Securing mortgage financing isn’t always a piece of cake. You might be in a situation where you’re having trouble with banks and credit unions, maybe due to problems with credit or income. If that’s the case, this is where private mortgage financing comes in.
Traditional lenders are notoriously picky when granting loans, and it’s not surprising if you find yourself standing outside of their requirements. Private mortgage financing provides you with another option to secure a mortgage. However, since these products are less common, there are lots of important aspects to learn and keep in mind. Read on for an overview of the world of private mortgage financing.
How do private lenders work?
There are three types of lenders in the mortgage industry: A, B, and C lenders. A lenders are your traditional banks or credit unions. They include big banks like TD and Scotia, for example. These federally regulated lenders have the strictest guidelines and lend to people with great credit and reliable income, aka low risk borrowers.
B lenders cater to people who don’t quite meet the criteria of A lenders, perhaps because of poor credit history or lower income. Since these lenders take on “higher risk” clients, their interest rates are higher.
Then, we have C lenders, or private lenders, who aren’t regulated in the same way as A lenders are. Private lenders can be either individual investors, groups, or businesses. Getting approved for a private mortgage is often the easiest, but they come with the highest rates. Private lenders are targeted at borrowers whose credit or income doesn’t meet the standards of either A or B lenders.
When is private mortgage financing something to consider?
In general, borrowers would prefer to use traditional lenders for their mortgage needs. However, borrowers can’t always qualify for these strict lenders. A lenders heavily favour super low-risk borrowers who have a fantastic credit history and easily tracked income. If your credit score isn’t great, your income is lower, or even if you’re self-employed and aren’t able to provide proof of a salary, private financing is something to consider. You might also need to consolidate debt or deal with tax arrears. A private mortgage can help reduce debts and improve your credit.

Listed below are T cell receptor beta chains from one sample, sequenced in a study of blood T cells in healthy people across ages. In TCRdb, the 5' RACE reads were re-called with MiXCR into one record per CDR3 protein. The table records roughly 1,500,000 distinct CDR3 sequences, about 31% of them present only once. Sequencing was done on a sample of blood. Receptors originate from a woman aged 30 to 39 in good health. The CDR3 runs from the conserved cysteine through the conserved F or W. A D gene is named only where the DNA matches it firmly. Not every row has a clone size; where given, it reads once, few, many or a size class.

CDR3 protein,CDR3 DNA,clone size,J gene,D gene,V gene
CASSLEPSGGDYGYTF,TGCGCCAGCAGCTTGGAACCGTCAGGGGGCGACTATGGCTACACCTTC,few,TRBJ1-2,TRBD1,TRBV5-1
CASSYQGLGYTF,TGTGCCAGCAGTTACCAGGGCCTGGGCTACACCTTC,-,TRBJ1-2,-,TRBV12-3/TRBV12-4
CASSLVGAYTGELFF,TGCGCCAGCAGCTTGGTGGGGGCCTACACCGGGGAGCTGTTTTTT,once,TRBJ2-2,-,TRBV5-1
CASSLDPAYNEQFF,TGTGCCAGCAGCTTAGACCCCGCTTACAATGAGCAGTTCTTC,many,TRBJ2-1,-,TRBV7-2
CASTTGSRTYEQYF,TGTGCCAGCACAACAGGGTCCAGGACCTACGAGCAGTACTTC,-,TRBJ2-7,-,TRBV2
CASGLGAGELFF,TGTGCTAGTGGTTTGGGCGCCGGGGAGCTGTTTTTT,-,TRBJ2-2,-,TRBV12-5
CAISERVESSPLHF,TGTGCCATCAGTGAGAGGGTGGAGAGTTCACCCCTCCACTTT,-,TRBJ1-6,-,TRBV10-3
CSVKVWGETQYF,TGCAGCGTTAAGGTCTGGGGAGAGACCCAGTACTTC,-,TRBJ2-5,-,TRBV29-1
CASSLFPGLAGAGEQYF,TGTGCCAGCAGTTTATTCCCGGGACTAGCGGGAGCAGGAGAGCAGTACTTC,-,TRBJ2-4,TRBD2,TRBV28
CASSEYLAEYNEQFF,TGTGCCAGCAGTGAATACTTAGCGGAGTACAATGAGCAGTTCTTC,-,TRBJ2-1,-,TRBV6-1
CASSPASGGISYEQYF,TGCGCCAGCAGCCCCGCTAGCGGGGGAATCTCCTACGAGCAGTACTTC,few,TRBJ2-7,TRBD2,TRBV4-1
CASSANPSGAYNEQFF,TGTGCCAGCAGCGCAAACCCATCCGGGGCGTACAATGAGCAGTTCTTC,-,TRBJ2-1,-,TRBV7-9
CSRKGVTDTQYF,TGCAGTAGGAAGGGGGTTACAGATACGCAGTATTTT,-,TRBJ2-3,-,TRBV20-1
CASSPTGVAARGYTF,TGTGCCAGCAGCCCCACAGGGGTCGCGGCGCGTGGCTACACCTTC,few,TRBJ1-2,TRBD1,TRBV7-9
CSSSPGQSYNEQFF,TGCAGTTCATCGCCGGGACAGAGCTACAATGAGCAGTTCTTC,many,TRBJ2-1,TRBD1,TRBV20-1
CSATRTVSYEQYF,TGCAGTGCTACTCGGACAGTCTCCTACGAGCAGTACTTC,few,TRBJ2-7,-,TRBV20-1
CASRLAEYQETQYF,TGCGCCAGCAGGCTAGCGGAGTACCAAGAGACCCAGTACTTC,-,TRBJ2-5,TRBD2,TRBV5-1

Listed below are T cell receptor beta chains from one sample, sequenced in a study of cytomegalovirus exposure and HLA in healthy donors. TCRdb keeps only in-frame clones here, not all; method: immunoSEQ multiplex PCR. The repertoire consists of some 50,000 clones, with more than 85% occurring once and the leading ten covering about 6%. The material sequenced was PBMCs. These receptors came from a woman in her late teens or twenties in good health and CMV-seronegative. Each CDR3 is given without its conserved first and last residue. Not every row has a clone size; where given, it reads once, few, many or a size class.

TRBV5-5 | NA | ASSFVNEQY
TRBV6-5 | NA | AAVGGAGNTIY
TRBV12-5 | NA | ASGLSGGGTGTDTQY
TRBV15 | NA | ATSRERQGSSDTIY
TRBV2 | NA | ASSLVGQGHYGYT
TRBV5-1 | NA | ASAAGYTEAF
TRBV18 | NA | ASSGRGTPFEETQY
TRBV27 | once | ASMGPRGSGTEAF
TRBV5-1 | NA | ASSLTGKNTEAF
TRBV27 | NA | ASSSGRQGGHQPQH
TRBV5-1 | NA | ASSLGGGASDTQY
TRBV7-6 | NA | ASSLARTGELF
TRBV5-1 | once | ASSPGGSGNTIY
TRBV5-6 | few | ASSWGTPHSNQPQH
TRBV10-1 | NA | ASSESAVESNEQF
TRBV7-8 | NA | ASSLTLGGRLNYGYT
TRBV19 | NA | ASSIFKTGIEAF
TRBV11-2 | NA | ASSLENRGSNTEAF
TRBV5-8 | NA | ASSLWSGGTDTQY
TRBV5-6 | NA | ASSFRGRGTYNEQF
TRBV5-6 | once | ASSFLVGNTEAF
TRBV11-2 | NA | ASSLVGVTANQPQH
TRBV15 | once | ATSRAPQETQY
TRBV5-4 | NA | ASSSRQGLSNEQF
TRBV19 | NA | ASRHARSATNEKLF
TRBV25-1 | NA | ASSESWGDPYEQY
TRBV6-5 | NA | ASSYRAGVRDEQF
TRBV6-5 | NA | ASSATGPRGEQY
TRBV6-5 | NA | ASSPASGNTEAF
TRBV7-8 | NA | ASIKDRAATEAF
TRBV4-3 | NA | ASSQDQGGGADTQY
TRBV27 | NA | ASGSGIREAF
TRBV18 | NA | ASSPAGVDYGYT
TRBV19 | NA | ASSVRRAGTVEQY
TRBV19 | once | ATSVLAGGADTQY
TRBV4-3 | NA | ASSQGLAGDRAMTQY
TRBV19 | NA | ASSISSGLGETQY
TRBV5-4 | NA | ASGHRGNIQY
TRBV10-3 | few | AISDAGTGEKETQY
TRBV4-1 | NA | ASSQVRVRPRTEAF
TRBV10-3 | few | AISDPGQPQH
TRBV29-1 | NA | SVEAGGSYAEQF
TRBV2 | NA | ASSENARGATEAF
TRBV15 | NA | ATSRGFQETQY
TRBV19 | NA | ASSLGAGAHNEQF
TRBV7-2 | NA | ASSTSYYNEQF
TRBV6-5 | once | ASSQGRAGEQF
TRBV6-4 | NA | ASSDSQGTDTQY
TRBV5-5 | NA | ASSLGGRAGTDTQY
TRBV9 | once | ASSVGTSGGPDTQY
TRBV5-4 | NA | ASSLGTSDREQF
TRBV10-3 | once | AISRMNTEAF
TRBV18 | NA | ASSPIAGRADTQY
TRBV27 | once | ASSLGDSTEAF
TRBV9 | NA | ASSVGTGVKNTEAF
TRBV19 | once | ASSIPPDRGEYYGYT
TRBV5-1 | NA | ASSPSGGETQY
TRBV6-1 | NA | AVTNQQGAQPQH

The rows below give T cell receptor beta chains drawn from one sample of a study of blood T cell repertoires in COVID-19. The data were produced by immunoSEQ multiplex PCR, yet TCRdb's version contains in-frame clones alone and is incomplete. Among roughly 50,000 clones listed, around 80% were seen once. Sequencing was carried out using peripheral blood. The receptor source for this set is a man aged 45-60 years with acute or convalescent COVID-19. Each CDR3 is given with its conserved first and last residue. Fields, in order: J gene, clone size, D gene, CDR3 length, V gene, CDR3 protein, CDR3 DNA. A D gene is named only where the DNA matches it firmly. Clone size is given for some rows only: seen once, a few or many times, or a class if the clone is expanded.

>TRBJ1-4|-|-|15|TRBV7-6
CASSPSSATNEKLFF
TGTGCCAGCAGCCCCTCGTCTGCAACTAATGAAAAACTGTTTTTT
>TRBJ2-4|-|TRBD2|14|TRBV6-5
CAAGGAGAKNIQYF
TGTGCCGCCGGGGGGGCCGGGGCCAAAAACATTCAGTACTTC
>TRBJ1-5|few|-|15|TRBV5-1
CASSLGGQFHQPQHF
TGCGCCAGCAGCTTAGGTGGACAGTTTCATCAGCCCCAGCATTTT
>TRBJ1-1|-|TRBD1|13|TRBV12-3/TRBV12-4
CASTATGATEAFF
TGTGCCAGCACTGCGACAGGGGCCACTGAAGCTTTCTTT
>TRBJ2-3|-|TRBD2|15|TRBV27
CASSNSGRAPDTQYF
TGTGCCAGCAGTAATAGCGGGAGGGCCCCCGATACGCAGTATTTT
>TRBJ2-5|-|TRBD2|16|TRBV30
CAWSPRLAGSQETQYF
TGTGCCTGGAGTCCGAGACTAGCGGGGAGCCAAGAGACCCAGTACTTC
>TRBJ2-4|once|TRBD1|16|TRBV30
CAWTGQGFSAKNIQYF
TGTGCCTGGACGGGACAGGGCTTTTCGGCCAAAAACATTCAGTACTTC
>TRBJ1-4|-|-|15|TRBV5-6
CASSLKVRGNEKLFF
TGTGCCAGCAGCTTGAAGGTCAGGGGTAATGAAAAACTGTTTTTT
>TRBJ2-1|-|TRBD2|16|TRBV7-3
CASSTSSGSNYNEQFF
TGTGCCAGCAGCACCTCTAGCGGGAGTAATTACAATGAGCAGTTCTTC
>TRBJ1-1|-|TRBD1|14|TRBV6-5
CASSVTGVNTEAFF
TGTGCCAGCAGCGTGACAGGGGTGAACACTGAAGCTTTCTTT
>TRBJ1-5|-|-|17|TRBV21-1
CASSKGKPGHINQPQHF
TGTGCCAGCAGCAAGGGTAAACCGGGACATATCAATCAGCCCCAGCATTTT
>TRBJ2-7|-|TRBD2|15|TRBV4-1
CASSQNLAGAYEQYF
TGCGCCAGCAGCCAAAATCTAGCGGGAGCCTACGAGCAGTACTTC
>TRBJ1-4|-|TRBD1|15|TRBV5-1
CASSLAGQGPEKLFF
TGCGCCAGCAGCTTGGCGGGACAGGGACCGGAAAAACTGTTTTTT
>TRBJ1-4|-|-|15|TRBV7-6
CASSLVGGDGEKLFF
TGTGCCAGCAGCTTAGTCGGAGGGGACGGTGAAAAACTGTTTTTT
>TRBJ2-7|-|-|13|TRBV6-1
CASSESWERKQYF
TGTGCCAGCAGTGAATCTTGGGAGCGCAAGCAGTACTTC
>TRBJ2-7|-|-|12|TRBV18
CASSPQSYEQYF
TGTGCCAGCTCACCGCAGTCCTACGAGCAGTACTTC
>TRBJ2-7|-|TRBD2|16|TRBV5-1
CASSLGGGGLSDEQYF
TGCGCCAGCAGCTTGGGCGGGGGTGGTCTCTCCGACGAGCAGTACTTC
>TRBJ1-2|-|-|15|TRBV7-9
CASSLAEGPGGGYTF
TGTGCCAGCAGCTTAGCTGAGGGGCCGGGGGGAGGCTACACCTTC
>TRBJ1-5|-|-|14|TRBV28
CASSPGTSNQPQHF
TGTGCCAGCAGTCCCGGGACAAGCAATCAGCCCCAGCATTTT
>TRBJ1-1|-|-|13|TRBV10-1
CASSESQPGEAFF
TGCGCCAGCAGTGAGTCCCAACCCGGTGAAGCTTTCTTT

Bridge financing is another reason to opt for a private mortgage. Sometimes you need to access the equity in your home to finance another expense, perhaps buying a new home. However, that equity isn’t available yet due to timing (for example, wanting to use the sale of your home to buy a new home, but your house isn’t sold yet). Bridge financing builds a financial short-term bridge to connect these two situations. It pulls the equity out of your home so you can use it for the down payment on your new property.
What are the benefits?
There are some benefits of private mortgage financing. First, these products are far more flexible and easier to qualify for. Private lenders are much more open to the clients they will work with. People who have suboptimal credit scores or a more alternative income stream will often find their place with private mortgage financing. As fewer people fit into the rigid boxes set out by the big banks, this need for flexibility has skyrocketed.
Second, private mortgage financing has a quicker application process. Since the qualification standards are more lax, borrowers don’t need to go through a stress test or prove income so thoroughly. There’s less stringent checking, so the turnaround time for a private mortgage loan is often speedier. Many private loans are approved within a couple of days, as opposed to weeks.
Lastly, private lenders are willing to finance more projects, like buying a fixer upper. Traditional lenders won’t provide a mortgage loan for more than the appraised value of a home. If you’re buying a cheap fixer upper and plan to spend a lot to restore it, this will be an issue as you won’t have enough financing to cover the costs. Private lenders are more willing to take on these projects.
What are the drawbacks?
All good things have their cons, including private mortgage financing. Most obvious is the higher interest rates. Since many private borrowers have credit or debt issues, this is viewed as riskier for lenders to finance. Plus, private lenders are more flexible, and higher rates are the exchange. Borrowers can be looking at rates from five to 18 per cent and above, which is to give the lenders assurance they will get money back. Private financing is also a short term solution. Private mortgage financing doesn’t have the lengthy amortization periods traditional mortgages have – many lenders only have one-year terms. This means you can’t rely on these products long-term. Finally, you must be wary about private lender terms. Since they are not regulated, you need to be careful when reading contracts and be sure to ask lots of questions about rates and penalties.
A quick note
Remember that although private lenders are more flexible and lenient, that doesn’t automatically mean you will be approved for a mortgage. They still examine your credit and income and your overall character, even though there’s less emphasis on your exact creditworthiness. Plus, some people shouldn’t take on a private mortgage even if they are approved for it. Depending on your situation, the high interest rates could put you into more trouble. Contact a broker to be your guide before you talk to lenders. A broker will help you see the options that are most likely to work for you.
There’s a lot to digest when you’re considering private mortgage financing. It can be very overwhelming, especially if you’re new to the industry. However, you can turn to a broker to help you navigate the process, including deciding whether it’s right for you and how to find the right lender.
If you have questions about mortgage financing, get in touch with me!